Medicare is the US government’s medical insurance program for the retired.
If an individual enters a skilled nursing facility immediately following a hospital stay of at least three days and has a doctor’s certification that his or her medical condition is improving, Medicare may pay for some care in that facility:
- The first 20 days, it will cover 100 percent of the costs.
- A co-payment is required for days 21-100.
- At day 101, regardless of the individual’s medical state, Medicare stops payment for all services.
- After this time, Medicare will not pay for care received to assist with activities of daily living.
Refer to https://www.medicare.gov/ for additional information.
If individuals’ income and assets meet the Medicaid guidelines in their state, the cost of care in a skilled nursing facility may be covered.
Because Medicaid is a medical program for those who are financially needy, most states set maximum income levels near what is traditionally considered poverty levels.
The number of assets a person can retain varies, but it is a minimal amount as well. Rules vary as to which assets impact Medicaid eligibility. In general, if married, the community spouse may keep one car, a home, and personal belongings. Otherwise, possessions must be sold to cover the cost of care before Medicaid will take over.
Refer to https://www.medicaid.gov/ for additional information.
The U.S. government currently offers some long-term care benefits to veterans under the Veterans’ Health Care Eligibility Reform Act of 1996.
Eligibility for services will be determined based on an individual’s need for ongoing treatment, personal care and assistance, as well as the availability of service in his or her area. Other factors, such as financial eligibility, service-connected status, insurance coverage and ability to pay may also apply.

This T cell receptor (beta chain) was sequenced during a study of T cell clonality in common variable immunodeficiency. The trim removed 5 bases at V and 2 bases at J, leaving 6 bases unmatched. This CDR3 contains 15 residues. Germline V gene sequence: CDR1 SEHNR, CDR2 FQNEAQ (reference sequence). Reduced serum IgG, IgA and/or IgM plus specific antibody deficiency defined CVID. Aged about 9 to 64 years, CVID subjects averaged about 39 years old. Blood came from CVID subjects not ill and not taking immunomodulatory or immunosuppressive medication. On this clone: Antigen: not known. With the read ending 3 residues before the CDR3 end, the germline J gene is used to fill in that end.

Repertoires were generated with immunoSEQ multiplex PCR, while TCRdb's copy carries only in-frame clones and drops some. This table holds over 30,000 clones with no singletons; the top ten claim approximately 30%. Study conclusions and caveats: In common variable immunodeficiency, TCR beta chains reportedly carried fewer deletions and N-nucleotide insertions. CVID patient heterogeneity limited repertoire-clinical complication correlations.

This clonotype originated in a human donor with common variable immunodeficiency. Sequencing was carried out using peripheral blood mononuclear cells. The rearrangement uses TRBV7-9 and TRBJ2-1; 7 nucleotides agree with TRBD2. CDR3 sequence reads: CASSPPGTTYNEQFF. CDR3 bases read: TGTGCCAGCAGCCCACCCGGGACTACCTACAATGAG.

Refer to https://benefits.va.gov/benefits/ for additional information on veterans benefits.
Personal assets and income can be used to pay for care. But as costs continue to increase, retirement funds and other assets that were designated for income may need to cover the cost of care.
Individuals may also rely on family members, such as children or grandchildren, to provide care. Providing care for a loved one may take time away from their personal lives and careers and may create stress or unanticipated emotional hardships. Although family members may also help pay for care, doing so may negatively impact their own financial situation.
Transfer the Risk
Individuals can purchase an insurance product or supplemental agreement to help cover the expenses associated with needing care.
A long-term care or chronic illness policy or agreement can offer your clients:
- Independence – It may allow clients to stay in their home or community longer.
- Income and asset protection – Unlike government programs, clients won’t have to spend down their assets to qualify for benefits.
- Choice of care – Most products allow clients to choose in-home or facility-based care, as well as their caregivers.
- Peace of mind – Family members may not need to become full-time caregivers.
Currently there are two main ways to transfer risk:
- Traditional Long Term Care Insurance
- Hybrid/Asset Based Long Term Care Insurance